The tenth of October. ‘Krishnaji spoke to the school at noon, after which the Bohms and Wilkins left. I telephoned Amanda after hearing a BBC report of a fire in the Santa Monica mountains. Phil is in Chicago till Tuesday, but George’—that’s her brother—‘and the gardener are there. The fire is in back of Pepperdine University’—that’s across the street from their place—‘but she thinks it is controlled. Krishnaji talked to a man from Oxford and later to Shainberg. We had a short walk. I discussed video matters with Merali, Shainberg, Scott, and Dorothy.’
October eleventh: ‘Before he and Merali left, Shainberg gave Krishnaji a gamma globulin injection, two vials, to last six months.’ Shainberg was a doctor, after all. You have to be a doctor before you get to be a psychiatrist, but he was so squeamish about giving the shot. [Both chuckle.] He hadn’t done it since medical school or something, I guess. I said, “You’re a doctor, you’ve got to do it.” [Both laugh.] ‘We watched the raising of the Tudor warship Mary Rose from the Solent on television. Scott came up to talk to Krishnaji and me about his work on video and teaching. Dorothy joined the discussion. In the afternoon, Krishnaji talked to Harsh and Clare with Dorothy. At 5 p.m. there was a school meeting.’ You can perhaps enlarge on this? Do you remember?
S: I don’t remember it at all. [Both chuckle.] But one of the things I do remember was that the talks Krishnaji had, that you mentioned, with Harsh and Clare often were about their domestic squabbles, which somehow they kept expecting Krishnaji to resolve.
M: That’s right. And I can’t remember if they’d already had the child or not.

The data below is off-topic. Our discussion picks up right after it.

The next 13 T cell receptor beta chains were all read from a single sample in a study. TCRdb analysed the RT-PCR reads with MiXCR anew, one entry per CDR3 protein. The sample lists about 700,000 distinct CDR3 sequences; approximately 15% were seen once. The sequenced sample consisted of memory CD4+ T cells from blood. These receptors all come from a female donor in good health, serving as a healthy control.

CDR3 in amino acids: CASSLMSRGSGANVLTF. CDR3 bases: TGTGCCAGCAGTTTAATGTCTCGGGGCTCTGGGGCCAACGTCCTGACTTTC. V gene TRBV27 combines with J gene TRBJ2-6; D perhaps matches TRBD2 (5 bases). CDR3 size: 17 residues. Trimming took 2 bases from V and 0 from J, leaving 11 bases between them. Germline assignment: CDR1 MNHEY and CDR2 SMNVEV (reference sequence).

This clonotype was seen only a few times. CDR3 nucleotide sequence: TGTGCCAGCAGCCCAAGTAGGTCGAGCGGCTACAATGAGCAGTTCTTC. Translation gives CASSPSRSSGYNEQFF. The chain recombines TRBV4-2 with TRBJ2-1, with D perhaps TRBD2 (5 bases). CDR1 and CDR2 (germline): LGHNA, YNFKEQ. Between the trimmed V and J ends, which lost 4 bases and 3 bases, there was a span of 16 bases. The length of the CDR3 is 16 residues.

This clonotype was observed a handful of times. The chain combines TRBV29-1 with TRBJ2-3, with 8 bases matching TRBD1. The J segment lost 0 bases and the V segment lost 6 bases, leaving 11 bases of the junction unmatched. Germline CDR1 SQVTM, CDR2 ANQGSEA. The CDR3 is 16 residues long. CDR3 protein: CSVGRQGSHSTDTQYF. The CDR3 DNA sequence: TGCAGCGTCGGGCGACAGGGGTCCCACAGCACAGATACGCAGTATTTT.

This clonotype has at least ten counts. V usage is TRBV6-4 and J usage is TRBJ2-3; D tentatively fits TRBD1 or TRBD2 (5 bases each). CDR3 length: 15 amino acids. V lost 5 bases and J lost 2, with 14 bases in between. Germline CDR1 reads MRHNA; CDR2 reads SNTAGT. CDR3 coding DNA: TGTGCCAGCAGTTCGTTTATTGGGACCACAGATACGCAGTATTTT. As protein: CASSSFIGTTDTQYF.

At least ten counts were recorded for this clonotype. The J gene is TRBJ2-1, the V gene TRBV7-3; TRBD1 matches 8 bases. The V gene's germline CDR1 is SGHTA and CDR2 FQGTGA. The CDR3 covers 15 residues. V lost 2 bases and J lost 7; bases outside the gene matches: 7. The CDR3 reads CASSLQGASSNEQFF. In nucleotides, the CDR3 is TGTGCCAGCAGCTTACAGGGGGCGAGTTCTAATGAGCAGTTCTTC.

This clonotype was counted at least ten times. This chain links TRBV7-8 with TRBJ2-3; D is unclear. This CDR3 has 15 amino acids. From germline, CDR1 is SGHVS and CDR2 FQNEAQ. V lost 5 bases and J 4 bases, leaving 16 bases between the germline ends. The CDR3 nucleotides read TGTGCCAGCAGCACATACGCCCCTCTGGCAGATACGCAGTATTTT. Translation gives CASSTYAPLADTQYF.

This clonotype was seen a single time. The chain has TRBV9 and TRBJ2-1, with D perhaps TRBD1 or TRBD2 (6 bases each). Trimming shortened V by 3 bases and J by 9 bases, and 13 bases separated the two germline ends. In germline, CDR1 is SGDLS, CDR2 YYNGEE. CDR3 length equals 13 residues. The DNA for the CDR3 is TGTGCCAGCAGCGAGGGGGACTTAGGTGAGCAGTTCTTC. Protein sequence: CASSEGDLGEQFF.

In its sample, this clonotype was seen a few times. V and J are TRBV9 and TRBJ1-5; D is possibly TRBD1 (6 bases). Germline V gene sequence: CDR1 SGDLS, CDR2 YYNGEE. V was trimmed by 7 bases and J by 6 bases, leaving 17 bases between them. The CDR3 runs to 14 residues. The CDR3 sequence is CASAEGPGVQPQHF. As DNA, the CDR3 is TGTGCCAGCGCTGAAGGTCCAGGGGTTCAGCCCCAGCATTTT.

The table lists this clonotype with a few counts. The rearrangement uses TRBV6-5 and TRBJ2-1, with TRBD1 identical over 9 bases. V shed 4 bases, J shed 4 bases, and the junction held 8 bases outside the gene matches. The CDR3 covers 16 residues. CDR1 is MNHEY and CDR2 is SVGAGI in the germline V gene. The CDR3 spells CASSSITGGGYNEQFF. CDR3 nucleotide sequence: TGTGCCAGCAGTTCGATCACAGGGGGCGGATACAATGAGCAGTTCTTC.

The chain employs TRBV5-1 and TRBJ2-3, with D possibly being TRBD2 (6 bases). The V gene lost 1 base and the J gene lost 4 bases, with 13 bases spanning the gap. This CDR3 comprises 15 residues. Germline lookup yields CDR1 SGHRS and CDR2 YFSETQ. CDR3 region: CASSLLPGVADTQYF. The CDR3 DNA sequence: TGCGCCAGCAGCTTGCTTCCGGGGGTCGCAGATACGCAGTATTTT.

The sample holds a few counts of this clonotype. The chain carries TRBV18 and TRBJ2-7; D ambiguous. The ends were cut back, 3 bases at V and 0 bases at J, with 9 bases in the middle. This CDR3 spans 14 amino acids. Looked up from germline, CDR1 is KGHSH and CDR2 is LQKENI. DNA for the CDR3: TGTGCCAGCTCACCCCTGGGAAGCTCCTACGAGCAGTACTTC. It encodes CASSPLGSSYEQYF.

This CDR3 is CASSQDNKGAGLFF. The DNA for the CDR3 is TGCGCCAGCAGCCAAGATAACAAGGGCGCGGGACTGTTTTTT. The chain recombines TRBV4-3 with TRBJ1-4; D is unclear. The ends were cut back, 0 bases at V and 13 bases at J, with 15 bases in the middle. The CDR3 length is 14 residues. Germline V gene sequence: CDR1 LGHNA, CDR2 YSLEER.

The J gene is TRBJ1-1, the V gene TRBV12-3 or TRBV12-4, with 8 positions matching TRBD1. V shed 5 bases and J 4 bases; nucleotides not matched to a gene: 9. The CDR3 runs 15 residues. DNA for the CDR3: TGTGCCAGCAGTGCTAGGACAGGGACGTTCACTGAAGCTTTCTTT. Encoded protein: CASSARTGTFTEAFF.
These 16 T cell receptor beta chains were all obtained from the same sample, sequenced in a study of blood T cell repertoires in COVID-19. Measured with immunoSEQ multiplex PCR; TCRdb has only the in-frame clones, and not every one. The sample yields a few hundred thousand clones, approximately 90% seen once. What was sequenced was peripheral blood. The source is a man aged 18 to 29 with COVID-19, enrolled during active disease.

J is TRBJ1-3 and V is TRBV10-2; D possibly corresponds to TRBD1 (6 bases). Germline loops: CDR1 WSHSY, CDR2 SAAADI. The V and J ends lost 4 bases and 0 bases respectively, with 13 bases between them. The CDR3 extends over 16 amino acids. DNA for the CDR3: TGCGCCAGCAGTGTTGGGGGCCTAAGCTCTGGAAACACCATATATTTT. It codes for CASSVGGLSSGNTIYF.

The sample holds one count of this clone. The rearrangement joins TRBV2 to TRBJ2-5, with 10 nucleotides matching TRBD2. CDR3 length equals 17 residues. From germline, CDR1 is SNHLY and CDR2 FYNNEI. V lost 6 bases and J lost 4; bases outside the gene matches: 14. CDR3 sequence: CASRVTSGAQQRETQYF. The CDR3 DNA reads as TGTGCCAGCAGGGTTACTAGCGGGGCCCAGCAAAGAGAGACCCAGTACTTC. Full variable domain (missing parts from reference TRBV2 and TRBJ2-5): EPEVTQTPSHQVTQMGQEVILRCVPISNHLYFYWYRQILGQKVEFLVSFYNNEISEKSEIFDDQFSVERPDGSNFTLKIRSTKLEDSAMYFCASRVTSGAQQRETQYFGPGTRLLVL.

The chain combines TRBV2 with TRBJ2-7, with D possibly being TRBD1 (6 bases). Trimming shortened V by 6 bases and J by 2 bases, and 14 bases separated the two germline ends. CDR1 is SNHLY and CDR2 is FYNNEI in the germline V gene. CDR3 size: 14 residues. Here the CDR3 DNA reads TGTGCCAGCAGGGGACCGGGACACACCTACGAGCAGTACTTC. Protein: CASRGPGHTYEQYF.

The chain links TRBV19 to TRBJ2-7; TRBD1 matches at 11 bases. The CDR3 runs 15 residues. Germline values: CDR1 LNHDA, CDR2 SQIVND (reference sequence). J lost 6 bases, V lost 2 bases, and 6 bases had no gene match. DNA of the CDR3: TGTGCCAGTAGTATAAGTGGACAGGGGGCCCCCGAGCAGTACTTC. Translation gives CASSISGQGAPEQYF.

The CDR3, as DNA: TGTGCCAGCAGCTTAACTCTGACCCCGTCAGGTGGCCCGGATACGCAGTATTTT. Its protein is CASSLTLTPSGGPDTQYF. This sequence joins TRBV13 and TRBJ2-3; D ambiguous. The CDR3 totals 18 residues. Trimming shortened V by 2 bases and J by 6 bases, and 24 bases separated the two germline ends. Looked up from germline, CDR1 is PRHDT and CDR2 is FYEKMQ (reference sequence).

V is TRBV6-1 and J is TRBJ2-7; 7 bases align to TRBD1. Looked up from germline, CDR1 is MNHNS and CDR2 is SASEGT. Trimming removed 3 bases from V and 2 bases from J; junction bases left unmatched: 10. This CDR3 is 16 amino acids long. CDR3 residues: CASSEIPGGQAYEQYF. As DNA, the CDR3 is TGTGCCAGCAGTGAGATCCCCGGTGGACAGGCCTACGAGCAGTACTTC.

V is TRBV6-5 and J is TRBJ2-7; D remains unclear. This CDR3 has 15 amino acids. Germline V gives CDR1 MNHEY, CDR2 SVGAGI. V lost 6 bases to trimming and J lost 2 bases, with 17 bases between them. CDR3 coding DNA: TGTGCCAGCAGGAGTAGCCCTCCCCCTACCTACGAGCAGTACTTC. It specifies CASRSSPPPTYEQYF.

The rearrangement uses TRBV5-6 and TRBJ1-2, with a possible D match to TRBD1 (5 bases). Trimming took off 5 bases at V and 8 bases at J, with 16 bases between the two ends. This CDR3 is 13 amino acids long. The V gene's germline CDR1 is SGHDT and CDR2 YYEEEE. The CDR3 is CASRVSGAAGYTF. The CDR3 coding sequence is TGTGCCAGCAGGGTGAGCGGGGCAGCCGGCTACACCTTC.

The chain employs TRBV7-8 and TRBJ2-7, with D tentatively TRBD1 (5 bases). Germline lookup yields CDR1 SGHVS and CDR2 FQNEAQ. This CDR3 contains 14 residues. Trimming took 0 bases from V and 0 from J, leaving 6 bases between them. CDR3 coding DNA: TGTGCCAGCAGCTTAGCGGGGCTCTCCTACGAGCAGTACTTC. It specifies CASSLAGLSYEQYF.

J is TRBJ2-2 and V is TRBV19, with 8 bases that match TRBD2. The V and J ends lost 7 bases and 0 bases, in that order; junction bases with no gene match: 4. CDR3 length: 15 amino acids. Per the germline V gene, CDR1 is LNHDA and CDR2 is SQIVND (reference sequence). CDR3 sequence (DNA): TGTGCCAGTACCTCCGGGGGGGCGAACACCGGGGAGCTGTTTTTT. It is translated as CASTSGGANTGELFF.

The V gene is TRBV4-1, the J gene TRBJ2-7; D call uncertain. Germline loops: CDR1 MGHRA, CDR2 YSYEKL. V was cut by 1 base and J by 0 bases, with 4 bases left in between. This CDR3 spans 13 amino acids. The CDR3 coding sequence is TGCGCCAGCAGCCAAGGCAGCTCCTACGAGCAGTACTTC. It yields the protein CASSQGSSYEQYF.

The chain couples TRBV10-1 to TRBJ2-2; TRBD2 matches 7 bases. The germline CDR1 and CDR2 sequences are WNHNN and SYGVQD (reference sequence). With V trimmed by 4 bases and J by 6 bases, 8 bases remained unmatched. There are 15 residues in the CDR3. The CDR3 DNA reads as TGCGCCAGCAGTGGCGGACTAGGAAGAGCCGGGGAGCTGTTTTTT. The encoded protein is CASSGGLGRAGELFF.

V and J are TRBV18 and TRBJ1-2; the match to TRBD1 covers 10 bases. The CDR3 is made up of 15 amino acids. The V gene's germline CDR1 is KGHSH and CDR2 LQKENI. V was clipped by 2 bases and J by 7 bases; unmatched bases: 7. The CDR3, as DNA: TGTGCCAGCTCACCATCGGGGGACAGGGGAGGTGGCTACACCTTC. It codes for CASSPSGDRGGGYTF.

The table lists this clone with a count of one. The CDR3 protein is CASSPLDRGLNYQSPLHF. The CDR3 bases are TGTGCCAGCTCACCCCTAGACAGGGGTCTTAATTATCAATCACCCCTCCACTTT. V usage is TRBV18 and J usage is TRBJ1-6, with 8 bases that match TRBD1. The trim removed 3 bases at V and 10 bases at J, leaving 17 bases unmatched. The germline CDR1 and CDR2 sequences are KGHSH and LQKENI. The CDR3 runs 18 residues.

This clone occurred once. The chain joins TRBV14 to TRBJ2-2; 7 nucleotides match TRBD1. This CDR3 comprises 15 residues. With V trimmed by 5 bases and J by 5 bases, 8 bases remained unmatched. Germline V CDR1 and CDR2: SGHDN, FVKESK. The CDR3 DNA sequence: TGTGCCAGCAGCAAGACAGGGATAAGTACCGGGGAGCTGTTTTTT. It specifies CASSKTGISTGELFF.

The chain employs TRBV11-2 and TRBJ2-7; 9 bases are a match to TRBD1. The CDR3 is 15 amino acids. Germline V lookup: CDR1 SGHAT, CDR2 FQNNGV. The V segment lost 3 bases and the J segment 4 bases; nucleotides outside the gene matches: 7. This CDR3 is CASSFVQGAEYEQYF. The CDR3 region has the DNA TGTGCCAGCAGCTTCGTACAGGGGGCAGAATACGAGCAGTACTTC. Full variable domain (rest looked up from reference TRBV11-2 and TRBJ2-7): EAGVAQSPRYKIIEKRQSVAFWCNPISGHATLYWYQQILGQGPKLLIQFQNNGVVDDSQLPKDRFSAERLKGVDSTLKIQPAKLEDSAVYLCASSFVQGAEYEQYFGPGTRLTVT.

S: Oh yes, oh yes. They’d already had the child and that was partly why there was also occasional discussion of a school for small children.
M: And that was preceded by many discussions over whether staff should continue to be staff members if they had a child. The French couple—what was their name?—he taught yoga? Anyway, they had a child and went off to France, where he taught yoga.
S: Yes. Dorothy was dead set against staff having children, so when Joe and Carol had a child, they left. But Harsh and Clare stayed at Brockwood.
M: Yes, at least for a while.
October twelfth. ‘Krishnaji talked to the students alone again, while I went to a staff meeting. After lunch, I went to Winchester on errands, but got back in time for a walk in the rain with Krishnaji and Dorothy.’ I assume that whoever hears or reads these discussions realizes that if it rains, that didn’t get you out of a walk.
S: [chuckles] Of course not.
M: Krishnaji would say, “Walk.” [Both chuckle.] I would have stayed in, but that wasn’t a choice.
October thirteenth: ‘It was another rainy day. Krishnaji spent it in bed reading and sleeping. He had a good night’s sleep, too. So, he was well rested. I worked at the desk all day and ate with him on trays.’ That was the usual thing. We ate most of our meals on trays. Breakfast was always on trays.
S: Yes, in his room.
M: In his room.
S: He would sit in bed and you would sit in the red chair.
M: Yes, I would sit in the big red chair, yes. And we had the television convenient to both.
S: Yes, yes. Except in the morning, he would listen to the stereo.